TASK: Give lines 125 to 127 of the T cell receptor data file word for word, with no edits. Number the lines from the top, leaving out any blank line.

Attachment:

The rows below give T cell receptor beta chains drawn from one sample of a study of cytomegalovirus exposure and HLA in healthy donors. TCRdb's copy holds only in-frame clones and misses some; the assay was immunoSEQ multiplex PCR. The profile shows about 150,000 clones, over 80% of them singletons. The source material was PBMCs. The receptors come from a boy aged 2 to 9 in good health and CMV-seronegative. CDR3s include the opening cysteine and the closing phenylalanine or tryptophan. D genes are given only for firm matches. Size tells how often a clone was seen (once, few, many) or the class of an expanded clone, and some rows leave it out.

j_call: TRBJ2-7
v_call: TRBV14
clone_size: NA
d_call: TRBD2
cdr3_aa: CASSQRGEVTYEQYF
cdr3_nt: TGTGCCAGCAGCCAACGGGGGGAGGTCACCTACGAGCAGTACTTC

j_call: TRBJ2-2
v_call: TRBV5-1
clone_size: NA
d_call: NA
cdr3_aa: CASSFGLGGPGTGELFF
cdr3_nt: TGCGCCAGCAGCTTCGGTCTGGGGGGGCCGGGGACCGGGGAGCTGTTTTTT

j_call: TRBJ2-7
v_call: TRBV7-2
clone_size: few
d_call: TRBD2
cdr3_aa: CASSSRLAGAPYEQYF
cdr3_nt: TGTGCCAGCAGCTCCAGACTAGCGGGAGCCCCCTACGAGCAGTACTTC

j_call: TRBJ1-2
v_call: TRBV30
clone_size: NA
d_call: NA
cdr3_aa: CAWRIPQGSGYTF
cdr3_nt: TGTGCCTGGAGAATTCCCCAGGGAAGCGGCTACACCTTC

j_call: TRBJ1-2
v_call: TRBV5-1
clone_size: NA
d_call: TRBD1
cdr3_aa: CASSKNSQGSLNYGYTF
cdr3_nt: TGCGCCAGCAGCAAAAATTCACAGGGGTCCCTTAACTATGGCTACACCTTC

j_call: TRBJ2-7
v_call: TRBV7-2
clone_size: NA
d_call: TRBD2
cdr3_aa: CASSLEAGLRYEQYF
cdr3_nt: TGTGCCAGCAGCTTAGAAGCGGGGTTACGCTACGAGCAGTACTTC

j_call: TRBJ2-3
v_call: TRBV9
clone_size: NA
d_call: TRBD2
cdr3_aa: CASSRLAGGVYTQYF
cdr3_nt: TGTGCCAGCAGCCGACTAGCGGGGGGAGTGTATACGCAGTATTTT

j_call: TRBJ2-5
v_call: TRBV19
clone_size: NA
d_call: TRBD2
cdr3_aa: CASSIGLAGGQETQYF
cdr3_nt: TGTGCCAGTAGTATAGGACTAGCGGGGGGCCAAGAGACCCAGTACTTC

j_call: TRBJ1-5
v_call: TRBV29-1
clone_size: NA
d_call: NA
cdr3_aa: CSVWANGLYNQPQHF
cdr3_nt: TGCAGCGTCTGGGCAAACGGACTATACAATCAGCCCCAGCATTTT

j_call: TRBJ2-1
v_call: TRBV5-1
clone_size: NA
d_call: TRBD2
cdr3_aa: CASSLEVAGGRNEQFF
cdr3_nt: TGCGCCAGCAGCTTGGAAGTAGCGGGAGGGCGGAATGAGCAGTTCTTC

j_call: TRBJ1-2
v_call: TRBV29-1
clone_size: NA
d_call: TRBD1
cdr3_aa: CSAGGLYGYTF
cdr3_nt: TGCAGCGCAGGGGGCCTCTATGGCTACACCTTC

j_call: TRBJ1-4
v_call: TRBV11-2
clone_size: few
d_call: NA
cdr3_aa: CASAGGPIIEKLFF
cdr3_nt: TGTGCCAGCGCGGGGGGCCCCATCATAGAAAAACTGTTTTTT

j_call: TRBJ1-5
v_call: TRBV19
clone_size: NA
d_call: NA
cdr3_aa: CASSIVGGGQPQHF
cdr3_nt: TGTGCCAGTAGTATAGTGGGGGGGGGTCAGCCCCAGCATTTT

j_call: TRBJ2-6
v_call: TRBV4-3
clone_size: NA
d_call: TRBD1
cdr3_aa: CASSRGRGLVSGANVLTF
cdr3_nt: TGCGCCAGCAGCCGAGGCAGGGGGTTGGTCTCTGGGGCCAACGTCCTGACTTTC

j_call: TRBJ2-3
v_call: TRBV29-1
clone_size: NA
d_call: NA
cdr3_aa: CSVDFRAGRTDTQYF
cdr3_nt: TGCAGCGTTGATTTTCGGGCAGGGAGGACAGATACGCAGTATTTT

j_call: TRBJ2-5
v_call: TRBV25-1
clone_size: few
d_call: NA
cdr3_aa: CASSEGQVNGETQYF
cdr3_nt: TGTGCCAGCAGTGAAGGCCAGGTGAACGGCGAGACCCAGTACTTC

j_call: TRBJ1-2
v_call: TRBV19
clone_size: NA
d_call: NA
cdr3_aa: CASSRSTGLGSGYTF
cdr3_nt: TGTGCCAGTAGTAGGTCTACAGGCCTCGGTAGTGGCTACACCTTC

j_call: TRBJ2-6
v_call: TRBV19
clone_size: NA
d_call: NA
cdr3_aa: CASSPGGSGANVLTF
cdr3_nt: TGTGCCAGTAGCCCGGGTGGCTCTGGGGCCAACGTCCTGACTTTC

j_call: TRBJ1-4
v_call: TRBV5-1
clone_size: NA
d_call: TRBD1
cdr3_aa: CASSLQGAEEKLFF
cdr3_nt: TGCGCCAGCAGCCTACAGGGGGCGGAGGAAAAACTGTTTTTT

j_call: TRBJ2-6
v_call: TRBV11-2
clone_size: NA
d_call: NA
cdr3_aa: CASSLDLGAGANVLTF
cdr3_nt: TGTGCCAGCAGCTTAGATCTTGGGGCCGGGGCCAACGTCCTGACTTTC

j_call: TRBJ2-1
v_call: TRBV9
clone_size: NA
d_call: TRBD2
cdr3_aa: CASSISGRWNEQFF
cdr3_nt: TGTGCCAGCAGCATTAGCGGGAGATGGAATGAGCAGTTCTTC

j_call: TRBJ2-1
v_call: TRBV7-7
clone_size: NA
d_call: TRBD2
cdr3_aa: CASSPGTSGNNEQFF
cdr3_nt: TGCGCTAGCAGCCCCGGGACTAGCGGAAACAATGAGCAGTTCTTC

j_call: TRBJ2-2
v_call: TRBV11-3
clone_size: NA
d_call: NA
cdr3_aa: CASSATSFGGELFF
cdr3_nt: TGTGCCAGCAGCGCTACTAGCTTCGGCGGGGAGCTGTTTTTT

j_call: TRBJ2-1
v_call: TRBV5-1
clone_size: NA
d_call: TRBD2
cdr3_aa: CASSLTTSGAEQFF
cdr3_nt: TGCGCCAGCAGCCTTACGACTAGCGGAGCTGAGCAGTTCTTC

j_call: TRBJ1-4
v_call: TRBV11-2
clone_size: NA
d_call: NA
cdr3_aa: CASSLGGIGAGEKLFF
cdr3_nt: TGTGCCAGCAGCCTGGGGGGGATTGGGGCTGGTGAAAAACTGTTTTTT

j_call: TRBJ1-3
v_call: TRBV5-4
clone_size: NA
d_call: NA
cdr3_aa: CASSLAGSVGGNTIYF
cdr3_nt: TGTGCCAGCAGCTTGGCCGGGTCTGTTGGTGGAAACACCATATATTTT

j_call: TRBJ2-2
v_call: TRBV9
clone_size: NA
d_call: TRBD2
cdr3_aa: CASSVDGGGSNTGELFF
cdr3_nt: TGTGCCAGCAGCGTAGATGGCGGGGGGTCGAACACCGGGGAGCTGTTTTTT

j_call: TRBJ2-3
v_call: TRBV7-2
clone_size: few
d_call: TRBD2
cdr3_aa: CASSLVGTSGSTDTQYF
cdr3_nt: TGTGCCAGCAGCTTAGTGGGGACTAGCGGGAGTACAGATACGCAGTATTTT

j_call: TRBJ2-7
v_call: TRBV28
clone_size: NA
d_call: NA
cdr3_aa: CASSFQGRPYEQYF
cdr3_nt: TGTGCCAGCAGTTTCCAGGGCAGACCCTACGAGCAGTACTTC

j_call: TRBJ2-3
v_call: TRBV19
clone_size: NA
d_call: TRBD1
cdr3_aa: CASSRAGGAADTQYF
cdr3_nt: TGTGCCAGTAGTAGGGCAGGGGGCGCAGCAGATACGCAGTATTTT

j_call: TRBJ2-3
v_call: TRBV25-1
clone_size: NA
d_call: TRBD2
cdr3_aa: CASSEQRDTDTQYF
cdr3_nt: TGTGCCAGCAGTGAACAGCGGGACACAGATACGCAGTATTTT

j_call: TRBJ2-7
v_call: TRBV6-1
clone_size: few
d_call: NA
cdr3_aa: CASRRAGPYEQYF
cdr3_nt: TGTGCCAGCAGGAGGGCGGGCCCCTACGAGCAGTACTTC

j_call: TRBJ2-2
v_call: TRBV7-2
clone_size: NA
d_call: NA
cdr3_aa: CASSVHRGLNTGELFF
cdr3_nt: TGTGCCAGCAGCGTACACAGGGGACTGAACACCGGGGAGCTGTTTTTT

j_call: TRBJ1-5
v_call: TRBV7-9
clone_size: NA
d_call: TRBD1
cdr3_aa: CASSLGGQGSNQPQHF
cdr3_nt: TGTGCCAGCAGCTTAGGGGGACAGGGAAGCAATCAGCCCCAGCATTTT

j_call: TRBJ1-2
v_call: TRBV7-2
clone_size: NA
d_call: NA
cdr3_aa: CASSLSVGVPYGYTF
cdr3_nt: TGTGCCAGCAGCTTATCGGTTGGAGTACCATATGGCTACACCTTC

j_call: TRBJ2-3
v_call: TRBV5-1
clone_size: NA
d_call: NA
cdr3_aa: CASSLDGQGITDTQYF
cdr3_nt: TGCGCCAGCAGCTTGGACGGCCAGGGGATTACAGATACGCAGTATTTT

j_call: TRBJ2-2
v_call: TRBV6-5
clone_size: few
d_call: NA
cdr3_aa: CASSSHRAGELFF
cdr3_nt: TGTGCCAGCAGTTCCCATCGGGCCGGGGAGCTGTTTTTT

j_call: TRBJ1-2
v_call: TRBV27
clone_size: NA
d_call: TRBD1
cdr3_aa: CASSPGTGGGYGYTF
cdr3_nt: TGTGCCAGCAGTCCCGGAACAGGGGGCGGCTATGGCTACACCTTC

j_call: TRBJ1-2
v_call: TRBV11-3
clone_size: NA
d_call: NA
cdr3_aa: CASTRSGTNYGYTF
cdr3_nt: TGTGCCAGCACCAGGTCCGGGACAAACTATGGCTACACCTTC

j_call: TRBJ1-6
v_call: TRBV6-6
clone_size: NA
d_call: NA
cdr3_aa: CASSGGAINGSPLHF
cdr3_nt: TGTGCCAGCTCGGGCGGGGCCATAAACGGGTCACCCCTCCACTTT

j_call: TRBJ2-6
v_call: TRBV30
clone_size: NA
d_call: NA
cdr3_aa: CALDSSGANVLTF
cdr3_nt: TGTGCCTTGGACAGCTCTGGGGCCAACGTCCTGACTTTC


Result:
d_call: TRBD2
cdr3_aa: CASSISGRWNEQFF
cdr3_nt: TGTGCCAGCAGCATTAGCGGGAGATGGAATGAGCAGTTCTTC